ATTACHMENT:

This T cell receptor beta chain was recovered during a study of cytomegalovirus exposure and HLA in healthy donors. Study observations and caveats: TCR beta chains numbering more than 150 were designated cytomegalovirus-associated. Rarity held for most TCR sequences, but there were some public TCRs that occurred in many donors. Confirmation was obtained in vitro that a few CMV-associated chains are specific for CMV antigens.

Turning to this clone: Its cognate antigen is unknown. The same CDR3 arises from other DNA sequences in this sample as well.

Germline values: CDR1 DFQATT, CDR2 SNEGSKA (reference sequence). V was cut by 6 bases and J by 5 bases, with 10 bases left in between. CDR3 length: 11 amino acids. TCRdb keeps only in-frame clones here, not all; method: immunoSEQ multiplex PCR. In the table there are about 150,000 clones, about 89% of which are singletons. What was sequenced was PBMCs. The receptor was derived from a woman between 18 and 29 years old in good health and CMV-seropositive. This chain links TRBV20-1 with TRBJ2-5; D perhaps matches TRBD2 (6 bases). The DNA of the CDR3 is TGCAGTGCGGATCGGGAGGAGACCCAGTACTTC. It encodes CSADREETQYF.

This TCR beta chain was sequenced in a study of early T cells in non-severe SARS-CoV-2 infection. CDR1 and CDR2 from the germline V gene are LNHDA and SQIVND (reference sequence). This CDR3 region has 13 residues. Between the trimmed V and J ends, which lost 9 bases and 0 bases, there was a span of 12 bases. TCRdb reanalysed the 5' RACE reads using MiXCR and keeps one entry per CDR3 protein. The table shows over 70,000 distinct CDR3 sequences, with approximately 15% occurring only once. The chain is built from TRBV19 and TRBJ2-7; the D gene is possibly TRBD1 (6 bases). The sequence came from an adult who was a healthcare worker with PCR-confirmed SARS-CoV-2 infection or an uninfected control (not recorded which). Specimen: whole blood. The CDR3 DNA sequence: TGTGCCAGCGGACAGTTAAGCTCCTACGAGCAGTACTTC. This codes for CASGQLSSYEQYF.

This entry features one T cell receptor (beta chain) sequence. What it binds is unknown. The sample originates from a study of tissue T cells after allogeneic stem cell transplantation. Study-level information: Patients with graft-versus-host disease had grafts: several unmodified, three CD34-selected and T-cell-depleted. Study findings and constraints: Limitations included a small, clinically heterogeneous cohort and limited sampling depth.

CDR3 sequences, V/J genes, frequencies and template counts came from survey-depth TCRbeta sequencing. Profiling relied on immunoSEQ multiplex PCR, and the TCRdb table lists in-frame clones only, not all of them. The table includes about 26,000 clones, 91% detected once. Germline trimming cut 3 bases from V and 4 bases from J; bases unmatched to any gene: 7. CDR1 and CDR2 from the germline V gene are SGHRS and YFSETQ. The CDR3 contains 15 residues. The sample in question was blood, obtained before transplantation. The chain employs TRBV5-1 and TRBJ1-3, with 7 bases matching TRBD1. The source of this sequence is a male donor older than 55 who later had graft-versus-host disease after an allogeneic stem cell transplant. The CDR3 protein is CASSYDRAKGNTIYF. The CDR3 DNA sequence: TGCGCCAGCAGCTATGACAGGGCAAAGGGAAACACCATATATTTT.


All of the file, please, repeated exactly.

This T cell receptor beta chain was recovered during a study of cytomegalovirus exposure and HLA in healthy donors. Study observations and caveats: TCR beta chains numbering more than 150 were designated cytomegalovirus-associated. Rarity held for most TCR sequences, but there were some public TCRs that occurred in many donors. Confirmation was obtained in vitro that a few CMV-associated chains are specific for CMV antigens.

Turning to this clone: Its cognate antigen is unknown. The same CDR3 arises from other DNA sequences in this sample as well.

Germline values: CDR1 DFQATT, CDR2 SNEGSKA (reference sequence). V was cut by 6 bases and J by 5 bases, with 10 bases left in between. CDR3 length: 11 amino acids. TCRdb keeps only in-frame clones here, not all; method: immunoSEQ multiplex PCR. In the table there are about 150,000 clones, about 89% of which are singletons. What was sequenced was PBMCs. The receptor was derived from a woman between 18 and 29 years old in good health and CMV-seropositive. This chain links TRBV20-1 with TRBJ2-5; D perhaps matches TRBD2 (6 bases). The DNA of the CDR3 is TGCAGTGCGGATCGGGAGGAGACCCAGTACTTC. It encodes CSADREETQYF.

This TCR beta chain was sequenced in a study of early T cells in non-severe SARS-CoV-2 infection. CDR1 and CDR2 from the germline V gene are LNHDA and SQIVND (reference sequence). This CDR3 region has 13 residues. Between the trimmed V and J ends, which lost 9 bases and 0 bases, there was a span of 12 bases. TCRdb reanalysed the 5' RACE reads using MiXCR and keeps one entry per CDR3 protein. The table shows over 70,000 distinct CDR3 sequences, with approximately 15% occurring only once. The chain is built from TRBV19 and TRBJ2-7; the D gene is possibly TRBD1 (6 bases). The sequence came from an adult who was a healthcare worker with PCR-confirmed SARS-CoV-2 infection or an uninfected control (not recorded which). Specimen: whole blood. The CDR3 DNA sequence: TGTGCCAGCGGACAGTTAAGCTCCTACGAGCAGTACTTC. This codes for CASGQLSSYEQYF.

This entry features one T cell receptor (beta chain) sequence. What it binds is unknown. The sample originates from a study of tissue T cells after allogeneic stem cell transplantation. Study-level information: Patients with graft-versus-host disease had grafts: several unmodified, three CD34-selected and T-cell-depleted. Study findings and constraints: Limitations included a small, clinically heterogeneous cohort and limited sampling depth.

CDR3 sequences, V/J genes, frequencies and template counts came from survey-depth TCRbeta sequencing. Profiling relied on immunoSEQ multiplex PCR, and the TCRdb table lists in-frame clones only, not all of them. The table includes about 26,000 clones, 91% detected once. Germline trimming cut 3 bases from V and 4 bases from J; bases unmatched to any gene: 7. CDR1 and CDR2 from the germline V gene are SGHRS and YFSETQ. The CDR3 contains 15 residues. The sample in question was blood, obtained before transplantation. The chain employs TRBV5-1 and TRBJ1-3, with 7 bases matching TRBD1. The source of this sequence is a male donor older than 55 who later had graft-versus-host disease after an allogeneic stem cell transplant. The CDR3 protein is CASSYDRAKGNTIYF. The CDR3 DNA sequence: TGCGCCAGCAGCTATGACAGGGCAAAGGGAAACACCATATATTTT.